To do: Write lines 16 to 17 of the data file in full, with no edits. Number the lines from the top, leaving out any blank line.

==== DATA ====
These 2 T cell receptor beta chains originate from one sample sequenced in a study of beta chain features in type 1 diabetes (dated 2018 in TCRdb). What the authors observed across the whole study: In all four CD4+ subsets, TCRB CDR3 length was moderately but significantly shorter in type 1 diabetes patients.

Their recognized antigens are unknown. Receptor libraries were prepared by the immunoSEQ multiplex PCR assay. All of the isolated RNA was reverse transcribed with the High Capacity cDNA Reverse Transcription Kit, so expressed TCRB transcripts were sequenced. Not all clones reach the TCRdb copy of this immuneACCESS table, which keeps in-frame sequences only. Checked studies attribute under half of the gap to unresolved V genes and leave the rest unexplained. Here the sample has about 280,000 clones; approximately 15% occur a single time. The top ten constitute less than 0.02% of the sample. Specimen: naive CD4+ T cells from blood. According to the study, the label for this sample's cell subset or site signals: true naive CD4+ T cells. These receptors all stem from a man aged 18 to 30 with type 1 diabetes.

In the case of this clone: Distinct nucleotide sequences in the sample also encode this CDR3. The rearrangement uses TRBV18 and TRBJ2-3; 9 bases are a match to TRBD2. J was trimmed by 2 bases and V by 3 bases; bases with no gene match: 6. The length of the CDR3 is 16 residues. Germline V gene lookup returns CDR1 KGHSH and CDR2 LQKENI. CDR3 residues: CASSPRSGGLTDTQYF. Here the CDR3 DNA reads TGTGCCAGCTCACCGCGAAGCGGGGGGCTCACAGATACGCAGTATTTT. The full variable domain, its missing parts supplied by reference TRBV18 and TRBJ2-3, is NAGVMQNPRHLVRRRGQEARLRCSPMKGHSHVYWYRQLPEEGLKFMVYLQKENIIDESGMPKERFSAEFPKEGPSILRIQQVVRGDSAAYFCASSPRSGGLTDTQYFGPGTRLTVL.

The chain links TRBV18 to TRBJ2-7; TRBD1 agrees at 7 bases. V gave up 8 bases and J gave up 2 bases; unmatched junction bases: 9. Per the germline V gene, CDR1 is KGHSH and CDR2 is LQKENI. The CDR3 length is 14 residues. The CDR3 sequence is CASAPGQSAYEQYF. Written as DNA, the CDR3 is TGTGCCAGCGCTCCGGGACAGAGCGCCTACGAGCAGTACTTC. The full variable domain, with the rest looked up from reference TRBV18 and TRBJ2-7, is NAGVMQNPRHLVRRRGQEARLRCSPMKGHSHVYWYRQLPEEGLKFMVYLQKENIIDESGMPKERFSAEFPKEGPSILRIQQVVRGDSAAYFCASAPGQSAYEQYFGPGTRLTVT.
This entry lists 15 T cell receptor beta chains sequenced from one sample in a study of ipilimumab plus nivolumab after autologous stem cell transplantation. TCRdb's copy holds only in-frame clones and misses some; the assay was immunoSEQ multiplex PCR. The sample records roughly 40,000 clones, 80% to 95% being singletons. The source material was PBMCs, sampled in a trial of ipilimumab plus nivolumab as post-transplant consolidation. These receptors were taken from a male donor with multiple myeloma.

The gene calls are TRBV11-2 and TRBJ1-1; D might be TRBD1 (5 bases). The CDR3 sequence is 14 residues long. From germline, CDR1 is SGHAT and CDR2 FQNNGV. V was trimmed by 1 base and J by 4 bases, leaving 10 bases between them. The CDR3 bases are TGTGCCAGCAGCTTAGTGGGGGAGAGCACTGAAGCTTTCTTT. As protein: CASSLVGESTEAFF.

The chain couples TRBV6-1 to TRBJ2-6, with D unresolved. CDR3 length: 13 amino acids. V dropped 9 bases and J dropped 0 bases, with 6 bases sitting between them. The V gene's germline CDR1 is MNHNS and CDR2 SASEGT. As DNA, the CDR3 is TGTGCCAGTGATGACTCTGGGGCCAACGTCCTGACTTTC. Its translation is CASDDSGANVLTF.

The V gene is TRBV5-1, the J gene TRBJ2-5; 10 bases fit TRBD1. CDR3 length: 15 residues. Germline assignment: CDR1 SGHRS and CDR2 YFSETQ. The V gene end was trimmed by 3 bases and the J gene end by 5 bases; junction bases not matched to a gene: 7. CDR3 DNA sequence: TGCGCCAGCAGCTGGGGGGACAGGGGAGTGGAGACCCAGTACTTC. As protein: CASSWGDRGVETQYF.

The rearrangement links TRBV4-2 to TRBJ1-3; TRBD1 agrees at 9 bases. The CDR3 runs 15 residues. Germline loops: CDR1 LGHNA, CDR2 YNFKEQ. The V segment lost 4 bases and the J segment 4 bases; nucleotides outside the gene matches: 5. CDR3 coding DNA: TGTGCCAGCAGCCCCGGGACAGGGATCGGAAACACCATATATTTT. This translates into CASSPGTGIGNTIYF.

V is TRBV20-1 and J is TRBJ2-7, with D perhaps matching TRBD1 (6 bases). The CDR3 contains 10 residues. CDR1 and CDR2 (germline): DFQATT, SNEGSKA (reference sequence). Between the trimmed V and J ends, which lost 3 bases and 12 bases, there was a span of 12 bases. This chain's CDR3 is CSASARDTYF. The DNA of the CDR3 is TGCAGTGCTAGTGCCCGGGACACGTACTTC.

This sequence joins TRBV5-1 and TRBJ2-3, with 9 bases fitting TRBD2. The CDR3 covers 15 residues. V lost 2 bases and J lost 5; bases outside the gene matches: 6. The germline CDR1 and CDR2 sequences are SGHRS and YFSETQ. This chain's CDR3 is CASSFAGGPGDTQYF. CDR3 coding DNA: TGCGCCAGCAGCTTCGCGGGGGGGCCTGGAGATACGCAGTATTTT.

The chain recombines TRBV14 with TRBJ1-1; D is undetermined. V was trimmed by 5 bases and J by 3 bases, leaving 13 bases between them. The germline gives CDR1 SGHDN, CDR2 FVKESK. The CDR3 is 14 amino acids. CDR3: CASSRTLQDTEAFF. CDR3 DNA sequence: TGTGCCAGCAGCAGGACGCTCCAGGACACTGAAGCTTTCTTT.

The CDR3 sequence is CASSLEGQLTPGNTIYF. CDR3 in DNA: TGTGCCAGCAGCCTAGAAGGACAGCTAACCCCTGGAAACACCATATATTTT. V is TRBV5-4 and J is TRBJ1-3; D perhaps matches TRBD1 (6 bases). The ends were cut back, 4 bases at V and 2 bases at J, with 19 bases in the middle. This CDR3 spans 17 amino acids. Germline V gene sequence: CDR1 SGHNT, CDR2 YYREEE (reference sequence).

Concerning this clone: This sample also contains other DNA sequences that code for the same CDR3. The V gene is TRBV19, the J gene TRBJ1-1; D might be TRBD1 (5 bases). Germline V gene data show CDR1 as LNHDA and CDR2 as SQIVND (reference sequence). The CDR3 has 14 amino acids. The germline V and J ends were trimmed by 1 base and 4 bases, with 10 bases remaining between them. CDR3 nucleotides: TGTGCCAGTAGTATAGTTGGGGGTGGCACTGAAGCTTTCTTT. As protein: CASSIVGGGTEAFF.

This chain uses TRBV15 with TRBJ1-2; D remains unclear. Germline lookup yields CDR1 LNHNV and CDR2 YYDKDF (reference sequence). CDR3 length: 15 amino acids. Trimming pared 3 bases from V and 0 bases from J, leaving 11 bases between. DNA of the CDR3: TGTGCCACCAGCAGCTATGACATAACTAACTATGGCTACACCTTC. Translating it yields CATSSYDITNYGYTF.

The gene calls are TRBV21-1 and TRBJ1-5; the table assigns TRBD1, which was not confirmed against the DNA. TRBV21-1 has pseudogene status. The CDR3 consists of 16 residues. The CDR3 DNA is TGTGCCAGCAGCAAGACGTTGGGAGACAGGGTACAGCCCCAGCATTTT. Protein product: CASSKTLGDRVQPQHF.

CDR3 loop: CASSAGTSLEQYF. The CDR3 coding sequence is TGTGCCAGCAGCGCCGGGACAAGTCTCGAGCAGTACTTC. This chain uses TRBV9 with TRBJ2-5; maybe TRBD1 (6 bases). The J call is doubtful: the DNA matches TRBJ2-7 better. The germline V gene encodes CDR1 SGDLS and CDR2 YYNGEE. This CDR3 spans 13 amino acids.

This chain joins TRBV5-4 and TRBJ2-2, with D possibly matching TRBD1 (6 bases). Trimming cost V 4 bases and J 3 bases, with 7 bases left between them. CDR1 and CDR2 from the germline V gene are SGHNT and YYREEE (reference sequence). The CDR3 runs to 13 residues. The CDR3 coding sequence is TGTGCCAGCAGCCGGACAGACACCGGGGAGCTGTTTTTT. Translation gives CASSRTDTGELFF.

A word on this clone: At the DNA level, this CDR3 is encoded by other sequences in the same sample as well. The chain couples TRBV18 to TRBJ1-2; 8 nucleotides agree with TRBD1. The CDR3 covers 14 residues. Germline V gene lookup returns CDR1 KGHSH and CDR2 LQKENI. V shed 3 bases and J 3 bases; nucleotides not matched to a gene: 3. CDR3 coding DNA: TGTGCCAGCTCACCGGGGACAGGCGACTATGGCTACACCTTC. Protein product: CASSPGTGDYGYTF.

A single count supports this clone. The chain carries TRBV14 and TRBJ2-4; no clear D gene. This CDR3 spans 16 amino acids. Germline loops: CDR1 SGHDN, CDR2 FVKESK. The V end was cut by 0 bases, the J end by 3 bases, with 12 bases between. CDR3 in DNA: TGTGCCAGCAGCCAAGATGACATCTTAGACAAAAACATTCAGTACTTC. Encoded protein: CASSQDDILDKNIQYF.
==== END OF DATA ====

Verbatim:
The gene calls are TRBV21-1 and TRBJ1-5; the table assigns TRBD1, which was not confirmed against the DNA. TRBV21-1 has pseudogene status. The CDR3 consists of 16 residues. The CDR3 DNA is TGTGCCAGCAGCAAGACGTTGGGAGACAGGGTACAGCCCCAGCATTTT. Protein product: CASSKTLGDRVQPQHF.

CDR3 loop: CASSAGTSLEQYF. The CDR3 coding sequence is TGTGCCAGCAGCGCCGGGACAAGTCTCGAGCAGTACTTC. This chain uses TRBV9 with TRBJ2-5; maybe TRBD1 (6 bases). The J call is doubtful: the DNA matches TRBJ2-7 better. The germline V gene encodes CDR1 SGDLS and CDR2 YYNGEE. This CDR3 spans 13 amino acids.